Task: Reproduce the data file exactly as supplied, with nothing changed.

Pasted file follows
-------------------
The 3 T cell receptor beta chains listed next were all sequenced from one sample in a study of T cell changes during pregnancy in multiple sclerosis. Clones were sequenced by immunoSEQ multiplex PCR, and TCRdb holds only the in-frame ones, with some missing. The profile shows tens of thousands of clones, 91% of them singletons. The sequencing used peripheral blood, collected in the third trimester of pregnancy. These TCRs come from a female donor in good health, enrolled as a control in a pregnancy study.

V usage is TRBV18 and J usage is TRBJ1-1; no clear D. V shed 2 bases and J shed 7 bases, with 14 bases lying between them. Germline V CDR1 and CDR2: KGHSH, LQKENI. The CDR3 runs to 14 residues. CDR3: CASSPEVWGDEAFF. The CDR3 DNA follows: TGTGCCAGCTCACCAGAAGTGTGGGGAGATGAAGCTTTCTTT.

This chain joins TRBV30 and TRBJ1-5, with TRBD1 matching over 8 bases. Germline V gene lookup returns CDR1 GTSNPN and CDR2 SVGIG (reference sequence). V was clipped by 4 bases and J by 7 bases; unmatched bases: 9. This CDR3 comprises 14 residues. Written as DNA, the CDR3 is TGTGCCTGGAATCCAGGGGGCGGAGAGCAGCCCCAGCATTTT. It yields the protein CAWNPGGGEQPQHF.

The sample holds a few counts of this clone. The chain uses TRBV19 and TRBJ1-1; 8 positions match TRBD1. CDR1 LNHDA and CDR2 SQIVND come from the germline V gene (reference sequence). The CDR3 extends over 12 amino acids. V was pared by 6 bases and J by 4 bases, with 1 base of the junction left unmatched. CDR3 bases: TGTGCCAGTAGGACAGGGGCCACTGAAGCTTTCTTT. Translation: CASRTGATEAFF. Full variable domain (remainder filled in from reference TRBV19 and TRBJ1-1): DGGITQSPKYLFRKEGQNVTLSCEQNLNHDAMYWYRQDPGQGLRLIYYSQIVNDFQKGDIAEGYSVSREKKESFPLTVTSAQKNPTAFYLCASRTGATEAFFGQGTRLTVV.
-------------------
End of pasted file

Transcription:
The 3 T cell receptor beta chains listed next were all sequenced from one sample in a study of T cell changes during pregnancy in multiple sclerosis. Clones were sequenced by immunoSEQ multiplex PCR, and TCRdb holds only the in-frame ones, with some missing. The profile shows tens of thousands of clones, 91% of them singletons. The sequencing used peripheral blood, collected in the third trimester of pregnancy. These TCRs come from a female donor in good health, enrolled as a control in a pregnancy study.

V usage is TRBV18 and J usage is TRBJ1-1; no clear D. V shed 2 bases and J shed 7 bases, with 14 bases lying between them. Germline V CDR1 and CDR2: KGHSH, LQKENI. The CDR3 runs to 14 residues. CDR3: CASSPEVWGDEAFF. The CDR3 DNA follows: TGTGCCAGCTCACCAGAAGTGTGGGGAGATGAAGCTTTCTTT.

This chain joins TRBV30 and TRBJ1-5, with TRBD1 matching over 8 bases. Germline V gene lookup returns CDR1 GTSNPN and CDR2 SVGIG (reference sequence). V was clipped by 4 bases and J by 7 bases; unmatched bases: 9. This CDR3 comprises 14 residues. Written as DNA, the CDR3 is TGTGCCTGGAATCCAGGGGGCGGAGAGCAGCCCCAGCATTTT. It yields the protein CAWNPGGGEQPQHF.

The sample holds a few counts of this clone. The chain uses TRBV19 and TRBJ1-1; 8 positions match TRBD1. CDR1 LNHDA and CDR2 SQIVND come from the germline V gene (reference sequence). The CDR3 extends over 12 amino acids. V was pared by 6 bases and J by 4 bases, with 1 base of the junction left unmatched. CDR3 bases: TGTGCCAGTAGGACAGGGGCCACTGAAGCTTTCTTT. Translation: CASRTGATEAFF. Full variable domain (remainder filled in from reference TRBV19 and TRBJ1-1): DGGITQSPKYLFRKEGQNVTLSCEQNLNHDAMYWYRQDPGQGLRLIYYSQIVNDFQKGDIAEGYSVSREKKESFPLTVTSAQKNPTAFYLCASRTGATEAFFGQGTRLTVV.